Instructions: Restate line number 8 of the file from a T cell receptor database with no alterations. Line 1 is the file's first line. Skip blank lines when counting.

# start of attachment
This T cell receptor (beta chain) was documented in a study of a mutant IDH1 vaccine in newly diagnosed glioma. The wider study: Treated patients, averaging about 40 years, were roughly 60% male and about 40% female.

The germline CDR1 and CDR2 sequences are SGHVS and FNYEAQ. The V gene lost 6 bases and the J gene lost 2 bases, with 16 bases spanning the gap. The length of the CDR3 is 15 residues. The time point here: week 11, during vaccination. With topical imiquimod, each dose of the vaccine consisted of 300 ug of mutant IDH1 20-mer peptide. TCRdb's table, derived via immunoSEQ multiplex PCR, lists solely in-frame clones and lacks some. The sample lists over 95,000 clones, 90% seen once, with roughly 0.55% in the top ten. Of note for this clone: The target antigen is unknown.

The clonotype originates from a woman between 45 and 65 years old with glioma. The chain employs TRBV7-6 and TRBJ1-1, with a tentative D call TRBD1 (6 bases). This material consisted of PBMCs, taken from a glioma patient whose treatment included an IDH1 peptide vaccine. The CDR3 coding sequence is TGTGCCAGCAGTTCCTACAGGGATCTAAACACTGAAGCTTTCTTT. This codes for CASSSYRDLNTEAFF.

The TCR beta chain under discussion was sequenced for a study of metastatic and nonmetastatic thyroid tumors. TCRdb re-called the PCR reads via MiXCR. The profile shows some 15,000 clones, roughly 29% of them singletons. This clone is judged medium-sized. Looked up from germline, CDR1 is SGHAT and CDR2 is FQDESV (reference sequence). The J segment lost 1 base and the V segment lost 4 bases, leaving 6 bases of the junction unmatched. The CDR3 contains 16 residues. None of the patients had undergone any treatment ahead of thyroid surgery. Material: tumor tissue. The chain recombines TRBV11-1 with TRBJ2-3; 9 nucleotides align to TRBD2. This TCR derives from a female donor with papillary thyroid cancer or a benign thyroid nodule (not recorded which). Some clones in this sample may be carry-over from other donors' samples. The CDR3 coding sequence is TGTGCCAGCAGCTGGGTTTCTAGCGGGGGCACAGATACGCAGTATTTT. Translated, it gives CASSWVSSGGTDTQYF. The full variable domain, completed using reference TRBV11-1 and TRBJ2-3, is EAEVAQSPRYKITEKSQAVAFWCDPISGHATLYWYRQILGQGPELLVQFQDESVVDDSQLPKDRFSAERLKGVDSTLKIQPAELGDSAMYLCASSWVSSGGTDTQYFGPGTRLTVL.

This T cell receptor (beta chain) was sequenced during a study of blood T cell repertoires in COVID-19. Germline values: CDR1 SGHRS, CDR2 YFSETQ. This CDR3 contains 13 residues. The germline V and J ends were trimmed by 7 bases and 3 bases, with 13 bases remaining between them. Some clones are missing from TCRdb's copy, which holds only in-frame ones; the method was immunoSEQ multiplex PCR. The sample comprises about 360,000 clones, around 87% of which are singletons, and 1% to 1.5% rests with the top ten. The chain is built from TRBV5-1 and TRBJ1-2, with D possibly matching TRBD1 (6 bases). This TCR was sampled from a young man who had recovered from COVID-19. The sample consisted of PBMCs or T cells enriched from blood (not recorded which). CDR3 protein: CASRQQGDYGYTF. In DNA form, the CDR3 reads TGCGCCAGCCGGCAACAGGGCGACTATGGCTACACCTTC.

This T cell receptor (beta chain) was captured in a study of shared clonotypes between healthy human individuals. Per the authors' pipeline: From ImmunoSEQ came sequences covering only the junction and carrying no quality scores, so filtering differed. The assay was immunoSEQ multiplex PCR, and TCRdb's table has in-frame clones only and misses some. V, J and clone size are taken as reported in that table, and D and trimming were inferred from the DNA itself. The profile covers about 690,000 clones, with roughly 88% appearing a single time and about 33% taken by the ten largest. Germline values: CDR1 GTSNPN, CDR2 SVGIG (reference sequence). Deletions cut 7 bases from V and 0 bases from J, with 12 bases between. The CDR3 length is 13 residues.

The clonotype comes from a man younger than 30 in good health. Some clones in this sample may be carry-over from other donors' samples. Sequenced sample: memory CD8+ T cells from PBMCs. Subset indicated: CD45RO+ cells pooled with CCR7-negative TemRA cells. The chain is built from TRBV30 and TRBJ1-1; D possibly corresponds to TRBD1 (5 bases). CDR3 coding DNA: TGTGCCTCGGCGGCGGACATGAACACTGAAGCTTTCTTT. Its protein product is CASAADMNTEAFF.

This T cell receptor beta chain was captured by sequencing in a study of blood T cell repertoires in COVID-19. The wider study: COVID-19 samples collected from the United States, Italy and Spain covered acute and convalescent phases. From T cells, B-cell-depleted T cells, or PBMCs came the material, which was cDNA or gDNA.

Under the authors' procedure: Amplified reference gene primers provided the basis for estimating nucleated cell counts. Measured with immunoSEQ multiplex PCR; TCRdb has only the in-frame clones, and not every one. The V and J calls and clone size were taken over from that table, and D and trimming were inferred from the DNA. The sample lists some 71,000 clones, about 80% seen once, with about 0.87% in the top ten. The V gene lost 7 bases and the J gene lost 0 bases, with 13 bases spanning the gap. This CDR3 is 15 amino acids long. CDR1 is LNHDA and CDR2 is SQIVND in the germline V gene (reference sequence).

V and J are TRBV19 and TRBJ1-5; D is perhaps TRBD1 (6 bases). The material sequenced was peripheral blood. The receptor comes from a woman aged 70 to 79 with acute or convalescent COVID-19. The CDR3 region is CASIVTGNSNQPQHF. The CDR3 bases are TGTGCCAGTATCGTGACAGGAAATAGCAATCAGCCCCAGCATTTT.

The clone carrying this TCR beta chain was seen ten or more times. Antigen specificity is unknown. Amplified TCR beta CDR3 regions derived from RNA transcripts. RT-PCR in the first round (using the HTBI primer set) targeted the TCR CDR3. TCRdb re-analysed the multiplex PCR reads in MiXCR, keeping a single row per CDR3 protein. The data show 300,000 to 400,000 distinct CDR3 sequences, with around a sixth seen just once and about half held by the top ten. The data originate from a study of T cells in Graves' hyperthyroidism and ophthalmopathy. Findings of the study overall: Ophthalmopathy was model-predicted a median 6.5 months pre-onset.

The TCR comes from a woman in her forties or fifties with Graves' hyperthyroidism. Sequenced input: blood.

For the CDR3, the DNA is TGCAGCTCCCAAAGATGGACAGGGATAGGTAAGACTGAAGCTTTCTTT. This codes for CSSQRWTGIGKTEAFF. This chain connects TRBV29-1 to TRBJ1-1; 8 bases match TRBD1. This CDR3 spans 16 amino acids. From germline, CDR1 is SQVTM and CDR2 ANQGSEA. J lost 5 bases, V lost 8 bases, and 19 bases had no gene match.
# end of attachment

This T cell receptor beta chain was captured by sequencing in a study of blood T cell repertoires in COVID-19. The wider study: COVID-19 samples collected from the United States, Italy and Spain covered acute and convalescent phases. From T cells, B-cell-depleted T cells, or PBMCs came the material, which was cDNA or gDNA.